The most common code smell by coupling I see is passing multiple parameters into a method. I prefer to pass in a hash and use the hash keys for my variables in the method.
Congratulations to our friends over at Mashery: Scott Rafer, Kirsten Spoljaric, Oren Michels, and all the rest of the team. They’re the world’s best API management company, with clients like Coca Cola, Best Buy, and Intel. Their customers love them so much that this week, Intel actually decided to purchase the whole company! We’ve been friends with them ever since 2006 when they started operating, and this acquisition is even more confirmation of how great they are!
Both Mashery and Intel are understandably being quiet about the purchase price, but ReadWrite and TechCrunch are stating it’s in the range of $180 million! Regardless of the exact amount, our friends at Mashery are sure to be dancing in the streets.
Rubberband Flamethrower is a rubygem for benchmarking data insertion on Elastic Search servers that I’m proud to release into the open source wilds. If you want to mess around with big data, Elastic Search is definitely a cool tool to play with. First let’s talk a little bit about what Elastic Search is and how to get it set up.
Elastic Search is a open source search and analytics engine built on top of Apache Lucene. It stores data as JSON documents and is managed through a RESTful API. It is designed to be used at high scale and to respond quickly to data queries that would take forever on a traditional database such as MySQL. Elastic Search is designed to grow with your data and clusters automatically reorganize to take advantage of new hardware. It very easy to get a basic Elastic Search node up and running.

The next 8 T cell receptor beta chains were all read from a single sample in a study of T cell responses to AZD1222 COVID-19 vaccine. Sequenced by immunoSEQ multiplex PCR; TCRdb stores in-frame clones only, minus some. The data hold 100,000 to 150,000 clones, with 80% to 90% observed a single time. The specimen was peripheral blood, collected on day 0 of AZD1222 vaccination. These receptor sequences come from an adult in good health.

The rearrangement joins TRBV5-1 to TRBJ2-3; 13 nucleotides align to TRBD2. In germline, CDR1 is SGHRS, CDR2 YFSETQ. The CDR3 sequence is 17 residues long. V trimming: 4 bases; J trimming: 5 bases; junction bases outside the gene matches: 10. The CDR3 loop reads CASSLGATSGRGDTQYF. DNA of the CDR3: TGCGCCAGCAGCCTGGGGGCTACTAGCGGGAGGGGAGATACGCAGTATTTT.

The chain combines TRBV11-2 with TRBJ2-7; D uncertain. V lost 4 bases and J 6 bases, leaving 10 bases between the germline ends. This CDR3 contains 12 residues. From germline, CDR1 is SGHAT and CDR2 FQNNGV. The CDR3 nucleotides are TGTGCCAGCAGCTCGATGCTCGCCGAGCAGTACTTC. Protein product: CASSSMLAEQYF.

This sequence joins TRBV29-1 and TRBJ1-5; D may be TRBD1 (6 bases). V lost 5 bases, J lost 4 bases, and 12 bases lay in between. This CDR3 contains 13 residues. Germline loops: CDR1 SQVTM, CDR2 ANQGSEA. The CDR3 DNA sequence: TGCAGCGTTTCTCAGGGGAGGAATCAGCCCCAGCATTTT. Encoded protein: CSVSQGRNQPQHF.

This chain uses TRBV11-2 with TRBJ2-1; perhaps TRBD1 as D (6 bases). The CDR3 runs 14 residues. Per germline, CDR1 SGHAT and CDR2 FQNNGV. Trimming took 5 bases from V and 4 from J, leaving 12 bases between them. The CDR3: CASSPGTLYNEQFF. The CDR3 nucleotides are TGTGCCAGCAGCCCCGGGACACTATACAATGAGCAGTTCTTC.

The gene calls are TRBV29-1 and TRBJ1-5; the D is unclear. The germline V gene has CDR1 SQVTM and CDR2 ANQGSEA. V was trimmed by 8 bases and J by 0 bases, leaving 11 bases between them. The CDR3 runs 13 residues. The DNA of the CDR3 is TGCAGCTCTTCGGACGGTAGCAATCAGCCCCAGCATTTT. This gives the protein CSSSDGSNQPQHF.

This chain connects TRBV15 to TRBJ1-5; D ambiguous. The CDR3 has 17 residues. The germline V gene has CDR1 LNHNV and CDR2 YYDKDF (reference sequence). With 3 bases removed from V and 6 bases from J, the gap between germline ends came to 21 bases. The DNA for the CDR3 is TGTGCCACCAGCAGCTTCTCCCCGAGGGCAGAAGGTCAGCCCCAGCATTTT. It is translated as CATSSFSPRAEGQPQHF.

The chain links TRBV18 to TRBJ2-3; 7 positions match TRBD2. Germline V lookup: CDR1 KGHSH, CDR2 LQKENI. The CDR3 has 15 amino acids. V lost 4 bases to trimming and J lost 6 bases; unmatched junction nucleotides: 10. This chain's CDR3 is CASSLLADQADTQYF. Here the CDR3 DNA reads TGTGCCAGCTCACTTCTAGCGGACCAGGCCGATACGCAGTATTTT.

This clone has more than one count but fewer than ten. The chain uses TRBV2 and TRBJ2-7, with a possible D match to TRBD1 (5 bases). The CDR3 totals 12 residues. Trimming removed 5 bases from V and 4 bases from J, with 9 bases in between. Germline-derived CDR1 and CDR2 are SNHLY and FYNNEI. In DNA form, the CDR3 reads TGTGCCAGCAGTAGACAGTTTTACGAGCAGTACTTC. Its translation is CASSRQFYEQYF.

This is the first in a set of blog posts about how we use Git and Capistrano in our project workflow at Cloudspace. Everyone can agree that using source control and automated deployment are important for any web project. We work in small teams within Cloudspace or alongside our clients’ engineers, so it’s even more important to have a consistent strategy for maintaining branches and handling deployment to keep everything working smoothly. We generally choose Git for source control and Capistrano for deployment at Cloudspace. We’ve been known to use other tools when a project requires it but if we are starting a new project from scratch we’ll choose Git and Capistrano 9 times out of 10. Git has some great branching features that give it a real leg up on svn and the hosted Git service offered by Github makes it easy to work with other coders the world over. This first post will concentrate on Git and the process leading up to a deploy.